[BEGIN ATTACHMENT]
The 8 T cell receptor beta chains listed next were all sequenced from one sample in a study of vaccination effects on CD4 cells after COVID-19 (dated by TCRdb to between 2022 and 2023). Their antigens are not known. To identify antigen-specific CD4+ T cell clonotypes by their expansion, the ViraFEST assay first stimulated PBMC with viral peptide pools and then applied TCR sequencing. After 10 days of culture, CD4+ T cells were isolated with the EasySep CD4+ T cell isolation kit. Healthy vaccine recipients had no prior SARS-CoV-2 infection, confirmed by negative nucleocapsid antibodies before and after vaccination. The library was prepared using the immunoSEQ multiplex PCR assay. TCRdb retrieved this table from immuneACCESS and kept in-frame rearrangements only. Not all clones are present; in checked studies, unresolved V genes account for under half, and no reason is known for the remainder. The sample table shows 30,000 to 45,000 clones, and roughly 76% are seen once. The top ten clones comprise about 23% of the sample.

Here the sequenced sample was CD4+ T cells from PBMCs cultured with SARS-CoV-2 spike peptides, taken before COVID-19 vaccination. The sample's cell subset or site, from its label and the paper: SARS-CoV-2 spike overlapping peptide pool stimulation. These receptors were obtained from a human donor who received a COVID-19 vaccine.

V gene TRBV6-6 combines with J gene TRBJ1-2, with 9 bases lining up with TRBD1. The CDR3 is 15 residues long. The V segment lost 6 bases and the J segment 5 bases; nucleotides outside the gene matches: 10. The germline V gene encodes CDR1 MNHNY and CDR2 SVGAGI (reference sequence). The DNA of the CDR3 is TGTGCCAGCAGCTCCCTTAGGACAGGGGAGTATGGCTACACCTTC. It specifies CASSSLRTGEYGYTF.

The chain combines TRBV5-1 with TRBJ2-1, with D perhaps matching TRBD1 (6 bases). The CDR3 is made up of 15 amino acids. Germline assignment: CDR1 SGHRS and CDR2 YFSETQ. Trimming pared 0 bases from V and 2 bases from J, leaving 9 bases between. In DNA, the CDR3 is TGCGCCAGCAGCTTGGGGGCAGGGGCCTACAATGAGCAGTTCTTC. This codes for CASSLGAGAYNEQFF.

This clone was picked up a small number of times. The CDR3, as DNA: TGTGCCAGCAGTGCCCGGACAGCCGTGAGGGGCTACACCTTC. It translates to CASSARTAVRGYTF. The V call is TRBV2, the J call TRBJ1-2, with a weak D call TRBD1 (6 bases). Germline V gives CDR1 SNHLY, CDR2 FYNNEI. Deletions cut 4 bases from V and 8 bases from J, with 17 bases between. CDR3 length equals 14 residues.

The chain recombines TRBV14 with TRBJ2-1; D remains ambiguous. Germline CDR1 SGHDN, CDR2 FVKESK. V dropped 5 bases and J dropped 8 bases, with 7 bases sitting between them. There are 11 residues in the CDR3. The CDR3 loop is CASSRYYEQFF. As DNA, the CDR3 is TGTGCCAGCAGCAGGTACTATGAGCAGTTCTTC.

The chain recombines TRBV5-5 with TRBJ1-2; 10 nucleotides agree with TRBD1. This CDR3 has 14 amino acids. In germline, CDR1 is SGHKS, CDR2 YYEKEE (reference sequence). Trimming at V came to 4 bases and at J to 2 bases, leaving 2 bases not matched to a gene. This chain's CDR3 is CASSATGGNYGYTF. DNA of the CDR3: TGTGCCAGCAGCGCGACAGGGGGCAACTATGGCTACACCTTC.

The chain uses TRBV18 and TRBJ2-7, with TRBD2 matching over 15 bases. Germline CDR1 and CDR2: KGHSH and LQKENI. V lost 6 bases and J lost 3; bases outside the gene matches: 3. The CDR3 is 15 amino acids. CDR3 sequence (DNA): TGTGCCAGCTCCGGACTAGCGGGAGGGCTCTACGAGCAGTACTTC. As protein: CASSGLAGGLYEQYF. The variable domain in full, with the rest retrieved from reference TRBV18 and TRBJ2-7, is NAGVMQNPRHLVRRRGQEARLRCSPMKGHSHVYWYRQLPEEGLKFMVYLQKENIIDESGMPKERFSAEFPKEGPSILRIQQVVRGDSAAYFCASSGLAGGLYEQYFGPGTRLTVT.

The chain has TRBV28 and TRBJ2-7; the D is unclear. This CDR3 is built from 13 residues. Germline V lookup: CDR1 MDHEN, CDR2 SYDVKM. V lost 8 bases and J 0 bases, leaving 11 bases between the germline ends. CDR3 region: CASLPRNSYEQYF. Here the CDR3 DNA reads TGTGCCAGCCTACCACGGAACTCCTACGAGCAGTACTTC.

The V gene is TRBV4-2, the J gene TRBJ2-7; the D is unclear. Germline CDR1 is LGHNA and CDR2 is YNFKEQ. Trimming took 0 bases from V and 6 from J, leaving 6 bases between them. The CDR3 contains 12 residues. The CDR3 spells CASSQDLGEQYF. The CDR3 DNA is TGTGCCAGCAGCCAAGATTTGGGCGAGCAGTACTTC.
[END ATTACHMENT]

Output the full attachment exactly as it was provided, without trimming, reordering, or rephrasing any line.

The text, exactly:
The 8 T cell receptor beta chains listed next were all sequenced from one sample in a study of vaccination effects on CD4 cells after COVID-19 (dated by TCRdb to between 2022 and 2023). Their antigens are not known. To identify antigen-specific CD4+ T cell clonotypes by their expansion, the ViraFEST assay first stimulated PBMC with viral peptide pools and then applied TCR sequencing. After 10 days of culture, CD4+ T cells were isolated with the EasySep CD4+ T cell isolation kit. Healthy vaccine recipients had no prior SARS-CoV-2 infection, confirmed by negative nucleocapsid antibodies before and after vaccination. The library was prepared using the immunoSEQ multiplex PCR assay. TCRdb retrieved this table from immuneACCESS and kept in-frame rearrangements only. Not all clones are present; in checked studies, unresolved V genes account for under half, and no reason is known for the remainder. The sample table shows 30,000 to 45,000 clones, and roughly 76% are seen once. The top ten clones comprise about 23% of the sample.

Here the sequenced sample was CD4+ T cells from PBMCs cultured with SARS-CoV-2 spike peptides, taken before COVID-19 vaccination. The sample's cell subset or site, from its label and the paper: SARS-CoV-2 spike overlapping peptide pool stimulation. These receptors were obtained from a human donor who received a COVID-19 vaccine.

V gene TRBV6-6 combines with J gene TRBJ1-2, with 9 bases lining up with TRBD1. The CDR3 is 15 residues long. The V segment lost 6 bases and the J segment 5 bases; nucleotides outside the gene matches: 10. The germline V gene encodes CDR1 MNHNY and CDR2 SVGAGI (reference sequence). The DNA of the CDR3 is TGTGCCAGCAGCTCCCTTAGGACAGGGGAGTATGGCTACACCTTC. It specifies CASSSLRTGEYGYTF.

The chain combines TRBV5-1 with TRBJ2-1, with D perhaps matching TRBD1 (6 bases). The CDR3 is made up of 15 amino acids. Germline assignment: CDR1 SGHRS and CDR2 YFSETQ. Trimming pared 0 bases from V and 2 bases from J, leaving 9 bases between. In DNA, the CDR3 is TGCGCCAGCAGCTTGGGGGCAGGGGCCTACAATGAGCAGTTCTTC. This codes for CASSLGAGAYNEQFF.

This clone was picked up a small number of times. The CDR3, as DNA: TGTGCCAGCAGTGCCCGGACAGCCGTGAGGGGCTACACCTTC. It translates to CASSARTAVRGYTF. The V call is TRBV2, the J call TRBJ1-2, with a weak D call TRBD1 (6 bases). Germline V gives CDR1 SNHLY, CDR2 FYNNEI. Deletions cut 4 bases from V and 8 bases from J, with 17 bases between. CDR3 length equals 14 residues.

The chain recombines TRBV14 with TRBJ2-1; D remains ambiguous. Germline CDR1 SGHDN, CDR2 FVKESK. V dropped 5 bases and J dropped 8 bases, with 7 bases sitting between them. There are 11 residues in the CDR3. The CDR3 loop is CASSRYYEQFF. As DNA, the CDR3 is TGTGCCAGCAGCAGGTACTATGAGCAGTTCTTC.

The chain recombines TRBV5-5 with TRBJ1-2; 10 nucleotides agree with TRBD1. This CDR3 has 14 amino acids. In germline, CDR1 is SGHKS, CDR2 YYEKEE (reference sequence). Trimming at V came to 4 bases and at J to 2 bases, leaving 2 bases not matched to a gene. This chain's CDR3 is CASSATGGNYGYTF. DNA of the CDR3: TGTGCCAGCAGCGCGACAGGGGGCAACTATGGCTACACCTTC.

The chain uses TRBV18 and TRBJ2-7, with TRBD2 matching over 15 bases. Germline CDR1 and CDR2: KGHSH and LQKENI. V lost 6 bases and J lost 3; bases outside the gene matches: 3. The CDR3 is 15 amino acids. CDR3 sequence (DNA): TGTGCCAGCTCCGGACTAGCGGGAGGGCTCTACGAGCAGTACTTC. As protein: CASSGLAGGLYEQYF. The variable domain in full, with the rest retrieved from reference TRBV18 and TRBJ2-7, is NAGVMQNPRHLVRRRGQEARLRCSPMKGHSHVYWYRQLPEEGLKFMVYLQKENIIDESGMPKERFSAEFPKEGPSILRIQQVVRGDSAAYFCASSGLAGGLYEQYFGPGTRLTVT.

The chain has TRBV28 and TRBJ2-7; the D is unclear. This CDR3 is built from 13 residues. Germline V lookup: CDR1 MDHEN, CDR2 SYDVKM. V lost 8 bases and J 0 bases, leaving 11 bases between the germline ends. CDR3 region: CASLPRNSYEQYF. Here the CDR3 DNA reads TGTGCCAGCCTACCACGGAACTCCTACGAGCAGTACTTC.

The V gene is TRBV4-2, the J gene TRBJ2-7; the D is unclear. Germline CDR1 is LGHNA and CDR2 is YNFKEQ. Trimming took 0 bases from V and 6 from J, leaving 6 bases between them. The CDR3 contains 12 residues. The CDR3 spells CASSQDLGEQYF. The CDR3 DNA is TGTGCCAGCAGCCAAGATTTGGGCGAGCAGTACTTC.